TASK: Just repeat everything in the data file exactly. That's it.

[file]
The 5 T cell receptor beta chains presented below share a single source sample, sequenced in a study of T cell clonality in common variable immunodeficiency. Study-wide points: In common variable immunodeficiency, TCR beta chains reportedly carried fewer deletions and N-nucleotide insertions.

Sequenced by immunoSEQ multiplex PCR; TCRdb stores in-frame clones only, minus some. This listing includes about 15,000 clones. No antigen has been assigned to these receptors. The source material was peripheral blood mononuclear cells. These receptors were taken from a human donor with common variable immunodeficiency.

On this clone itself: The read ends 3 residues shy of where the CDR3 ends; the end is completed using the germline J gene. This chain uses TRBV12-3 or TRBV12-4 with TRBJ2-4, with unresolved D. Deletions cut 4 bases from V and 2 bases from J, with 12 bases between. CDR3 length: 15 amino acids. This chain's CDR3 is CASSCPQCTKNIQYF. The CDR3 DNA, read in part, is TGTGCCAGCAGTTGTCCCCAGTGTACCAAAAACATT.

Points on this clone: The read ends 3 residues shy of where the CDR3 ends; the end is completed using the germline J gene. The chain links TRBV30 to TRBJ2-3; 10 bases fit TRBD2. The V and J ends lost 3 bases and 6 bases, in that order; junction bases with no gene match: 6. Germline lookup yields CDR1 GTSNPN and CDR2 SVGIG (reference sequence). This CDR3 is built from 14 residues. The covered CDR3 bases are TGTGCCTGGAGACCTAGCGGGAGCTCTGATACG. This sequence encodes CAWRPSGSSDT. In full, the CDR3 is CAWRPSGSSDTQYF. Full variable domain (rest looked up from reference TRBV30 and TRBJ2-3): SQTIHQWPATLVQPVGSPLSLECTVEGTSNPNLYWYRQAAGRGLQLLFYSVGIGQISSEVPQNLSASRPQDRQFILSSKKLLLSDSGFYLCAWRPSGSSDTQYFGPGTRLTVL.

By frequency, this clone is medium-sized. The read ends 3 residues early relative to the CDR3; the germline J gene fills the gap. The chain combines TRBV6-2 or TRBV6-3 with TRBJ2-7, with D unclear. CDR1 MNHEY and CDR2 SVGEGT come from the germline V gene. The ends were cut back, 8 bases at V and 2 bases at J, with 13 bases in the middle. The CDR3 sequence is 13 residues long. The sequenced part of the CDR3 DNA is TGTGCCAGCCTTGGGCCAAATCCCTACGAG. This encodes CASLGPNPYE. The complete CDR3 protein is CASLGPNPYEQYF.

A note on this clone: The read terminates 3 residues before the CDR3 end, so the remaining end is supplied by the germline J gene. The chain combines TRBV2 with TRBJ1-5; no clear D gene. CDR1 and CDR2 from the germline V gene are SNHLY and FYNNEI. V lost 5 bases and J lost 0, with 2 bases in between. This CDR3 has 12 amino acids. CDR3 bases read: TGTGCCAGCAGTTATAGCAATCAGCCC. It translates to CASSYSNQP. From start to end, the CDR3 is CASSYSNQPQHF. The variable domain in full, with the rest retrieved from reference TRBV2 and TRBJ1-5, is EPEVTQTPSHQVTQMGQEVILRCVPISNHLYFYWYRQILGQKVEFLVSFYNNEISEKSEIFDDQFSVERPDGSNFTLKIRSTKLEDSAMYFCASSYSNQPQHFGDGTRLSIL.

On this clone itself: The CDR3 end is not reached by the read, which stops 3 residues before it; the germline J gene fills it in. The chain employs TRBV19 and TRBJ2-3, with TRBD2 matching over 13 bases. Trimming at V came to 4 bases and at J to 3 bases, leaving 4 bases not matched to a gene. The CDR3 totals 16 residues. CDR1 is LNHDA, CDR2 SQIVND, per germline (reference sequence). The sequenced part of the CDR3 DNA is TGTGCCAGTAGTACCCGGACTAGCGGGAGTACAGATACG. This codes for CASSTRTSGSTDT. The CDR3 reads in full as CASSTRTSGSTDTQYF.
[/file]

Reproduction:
The 5 T cell receptor beta chains presented below share a single source sample, sequenced in a study of T cell clonality in common variable immunodeficiency. Study-wide points: In common variable immunodeficiency, TCR beta chains reportedly carried fewer deletions and N-nucleotide insertions.

Sequenced by immunoSEQ multiplex PCR; TCRdb stores in-frame clones only, minus some. This listing includes about 15,000 clones. No antigen has been assigned to these receptors. The source material was peripheral blood mononuclear cells. These receptors were taken from a human donor with common variable immunodeficiency.

On this clone itself: The read ends 3 residues shy of where the CDR3 ends; the end is completed using the germline J gene. This chain uses TRBV12-3 or TRBV12-4 with TRBJ2-4, with unresolved D. Deletions cut 4 bases from V and 2 bases from J, with 12 bases between. CDR3 length: 15 amino acids. This chain's CDR3 is CASSCPQCTKNIQYF. The CDR3 DNA, read in part, is TGTGCCAGCAGTTGTCCCCAGTGTACCAAAAACATT.

Points on this clone: The read ends 3 residues shy of where the CDR3 ends; the end is completed using the germline J gene. The chain links TRBV30 to TRBJ2-3; 10 bases fit TRBD2. The V and J ends lost 3 bases and 6 bases, in that order; junction bases with no gene match: 6. Germline lookup yields CDR1 GTSNPN and CDR2 SVGIG (reference sequence). This CDR3 is built from 14 residues. The covered CDR3 bases are TGTGCCTGGAGACCTAGCGGGAGCTCTGATACG. This sequence encodes CAWRPSGSSDT. In full, the CDR3 is CAWRPSGSSDTQYF. Full variable domain (rest looked up from reference TRBV30 and TRBJ2-3): SQTIHQWPATLVQPVGSPLSLECTVEGTSNPNLYWYRQAAGRGLQLLFYSVGIGQISSEVPQNLSASRPQDRQFILSSKKLLLSDSGFYLCAWRPSGSSDTQYFGPGTRLTVL.

By frequency, this clone is medium-sized. The read ends 3 residues early relative to the CDR3; the germline J gene fills the gap. The chain combines TRBV6-2 or TRBV6-3 with TRBJ2-7, with D unclear. CDR1 MNHEY and CDR2 SVGEGT come from the germline V gene. The ends were cut back, 8 bases at V and 2 bases at J, with 13 bases in the middle. The CDR3 sequence is 13 residues long. The sequenced part of the CDR3 DNA is TGTGCCAGCCTTGGGCCAAATCCCTACGAG. This encodes CASLGPNPYE. The complete CDR3 protein is CASLGPNPYEQYF.

A note on this clone: The read terminates 3 residues before the CDR3 end, so the remaining end is supplied by the germline J gene. The chain combines TRBV2 with TRBJ1-5; no clear D gene. CDR1 and CDR2 from the germline V gene are SNHLY and FYNNEI. V lost 5 bases and J lost 0, with 2 bases in between. This CDR3 has 12 amino acids. CDR3 bases read: TGTGCCAGCAGTTATAGCAATCAGCCC. It translates to CASSYSNQP. From start to end, the CDR3 is CASSYSNQPQHF. The variable domain in full, with the rest retrieved from reference TRBV2 and TRBJ1-5, is EPEVTQTPSHQVTQMGQEVILRCVPISNHLYFYWYRQILGQKVEFLVSFYNNEISEKSEIFDDQFSVERPDGSNFTLKIRSTKLEDSAMYFCASSYSNQPQHFGDGTRLSIL.

On this clone itself: The CDR3 end is not reached by the read, which stops 3 residues before it; the germline J gene fills it in. The chain employs TRBV19 and TRBJ2-3, with TRBD2 matching over 13 bases. Trimming at V came to 4 bases and at J to 3 bases, leaving 4 bases not matched to a gene. The CDR3 totals 16 residues. CDR1 is LNHDA, CDR2 SQIVND, per germline (reference sequence). The sequenced part of the CDR3 DNA is TGTGCCAGTAGTACCCGGACTAGCGGGAGTACAGATACG. This codes for CASSTRTSGSTDT. The CDR3 reads in full as CASSTRTSGSTDTQYF.